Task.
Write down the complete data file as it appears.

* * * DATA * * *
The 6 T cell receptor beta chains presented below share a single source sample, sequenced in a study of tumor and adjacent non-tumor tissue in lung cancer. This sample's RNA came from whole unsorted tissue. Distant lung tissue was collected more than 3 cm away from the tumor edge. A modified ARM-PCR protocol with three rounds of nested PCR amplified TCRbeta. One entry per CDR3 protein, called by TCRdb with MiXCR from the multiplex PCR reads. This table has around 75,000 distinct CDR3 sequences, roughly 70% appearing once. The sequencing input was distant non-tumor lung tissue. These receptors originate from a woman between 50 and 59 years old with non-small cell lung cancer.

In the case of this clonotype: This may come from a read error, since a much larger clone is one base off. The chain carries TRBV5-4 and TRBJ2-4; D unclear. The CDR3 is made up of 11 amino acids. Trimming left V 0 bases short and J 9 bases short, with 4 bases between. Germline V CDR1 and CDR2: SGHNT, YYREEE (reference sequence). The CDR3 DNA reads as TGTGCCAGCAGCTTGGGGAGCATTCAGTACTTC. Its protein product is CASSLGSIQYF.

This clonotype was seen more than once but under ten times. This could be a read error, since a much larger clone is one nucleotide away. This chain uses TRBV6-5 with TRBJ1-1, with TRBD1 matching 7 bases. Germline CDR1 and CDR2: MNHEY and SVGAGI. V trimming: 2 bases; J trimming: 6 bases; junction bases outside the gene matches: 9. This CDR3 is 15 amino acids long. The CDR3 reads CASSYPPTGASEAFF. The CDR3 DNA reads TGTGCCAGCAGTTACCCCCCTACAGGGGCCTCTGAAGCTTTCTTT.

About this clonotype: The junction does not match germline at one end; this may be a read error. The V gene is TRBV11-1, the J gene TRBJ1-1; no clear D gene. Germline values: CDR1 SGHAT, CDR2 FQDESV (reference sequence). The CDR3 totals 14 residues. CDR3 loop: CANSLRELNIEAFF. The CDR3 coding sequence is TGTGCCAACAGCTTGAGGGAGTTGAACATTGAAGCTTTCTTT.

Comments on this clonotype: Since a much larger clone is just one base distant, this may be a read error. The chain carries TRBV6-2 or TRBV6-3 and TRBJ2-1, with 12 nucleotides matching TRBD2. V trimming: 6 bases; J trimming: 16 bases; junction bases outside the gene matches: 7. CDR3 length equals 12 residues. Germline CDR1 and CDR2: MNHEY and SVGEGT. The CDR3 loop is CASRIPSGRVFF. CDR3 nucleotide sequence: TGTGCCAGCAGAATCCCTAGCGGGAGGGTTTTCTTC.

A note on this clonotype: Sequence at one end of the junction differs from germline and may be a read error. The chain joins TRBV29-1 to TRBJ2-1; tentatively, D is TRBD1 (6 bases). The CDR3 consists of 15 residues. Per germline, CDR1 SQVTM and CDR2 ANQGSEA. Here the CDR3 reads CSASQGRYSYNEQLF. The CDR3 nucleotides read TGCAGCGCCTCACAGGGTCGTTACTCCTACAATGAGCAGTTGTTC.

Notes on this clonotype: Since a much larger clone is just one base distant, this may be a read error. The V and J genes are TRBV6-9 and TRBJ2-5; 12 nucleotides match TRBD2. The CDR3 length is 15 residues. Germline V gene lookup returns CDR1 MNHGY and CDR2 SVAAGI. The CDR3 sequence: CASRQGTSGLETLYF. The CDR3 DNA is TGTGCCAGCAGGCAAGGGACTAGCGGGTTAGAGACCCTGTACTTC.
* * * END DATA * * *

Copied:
The 6 T cell receptor beta chains presented below share a single source sample, sequenced in a study of tumor and adjacent non-tumor tissue in lung cancer. This sample's RNA came from whole unsorted tissue. Distant lung tissue was collected more than 3 cm away from the tumor edge. A modified ARM-PCR protocol with three rounds of nested PCR amplified TCRbeta. One entry per CDR3 protein, called by TCRdb with MiXCR from the multiplex PCR reads. This table has around 75,000 distinct CDR3 sequences, roughly 70% appearing once. The sequencing input was distant non-tumor lung tissue. These receptors originate from a woman between 50 and 59 years old with non-small cell lung cancer.

In the case of this clonotype: This may come from a read error, since a much larger clone is one base off. The chain carries TRBV5-4 and TRBJ2-4; D unclear. The CDR3 is made up of 11 amino acids. Trimming left V 0 bases short and J 9 bases short, with 4 bases between. Germline V CDR1 and CDR2: SGHNT, YYREEE (reference sequence). The CDR3 DNA reads as TGTGCCAGCAGCTTGGGGAGCATTCAGTACTTC. Its protein product is CASSLGSIQYF.

This clonotype was seen more than once but under ten times. This could be a read error, since a much larger clone is one nucleotide away. This chain uses TRBV6-5 with TRBJ1-1, with TRBD1 matching 7 bases. Germline CDR1 and CDR2: MNHEY and SVGAGI. V trimming: 2 bases; J trimming: 6 bases; junction bases outside the gene matches: 9. This CDR3 is 15 amino acids long. The CDR3 reads CASSYPPTGASEAFF. The CDR3 DNA reads TGTGCCAGCAGTTACCCCCCTACAGGGGCCTCTGAAGCTTTCTTT.

About this clonotype: The junction does not match germline at one end; this may be a read error. The V gene is TRBV11-1, the J gene TRBJ1-1; no clear D gene. Germline values: CDR1 SGHAT, CDR2 FQDESV (reference sequence). The CDR3 totals 14 residues. CDR3 loop: CANSLRELNIEAFF. The CDR3 coding sequence is TGTGCCAACAGCTTGAGGGAGTTGAACATTGAAGCTTTCTTT.

Comments on this clonotype: Since a much larger clone is just one base distant, this may be a read error. The chain carries TRBV6-2 or TRBV6-3 and TRBJ2-1, with 12 nucleotides matching TRBD2. V trimming: 6 bases; J trimming: 16 bases; junction bases outside the gene matches: 7. CDR3 length equals 12 residues. Germline CDR1 and CDR2: MNHEY and SVGEGT. The CDR3 loop is CASRIPSGRVFF. CDR3 nucleotide sequence: TGTGCCAGCAGAATCCCTAGCGGGAGGGTTTTCTTC.

A note on this clonotype: Sequence at one end of the junction differs from germline and may be a read error. The chain joins TRBV29-1 to TRBJ2-1; tentatively, D is TRBD1 (6 bases). The CDR3 consists of 15 residues. Per germline, CDR1 SQVTM and CDR2 ANQGSEA. Here the CDR3 reads CSASQGRYSYNEQLF. The CDR3 nucleotides read TGCAGCGCCTCACAGGGTCGTTACTCCTACAATGAGCAGTTGTTC.

Notes on this clonotype: Since a much larger clone is just one base distant, this may be a read error. The V and J genes are TRBV6-9 and TRBJ2-5; 12 nucleotides match TRBD2. The CDR3 length is 15 residues. Germline V gene lookup returns CDR1 MNHGY and CDR2 SVAAGI. The CDR3 sequence: CASRQGTSGLETLYF. The CDR3 DNA is TGTGCCAGCAGGCAAGGGACTAGCGGGTTAGAGACCCTGTACTTC.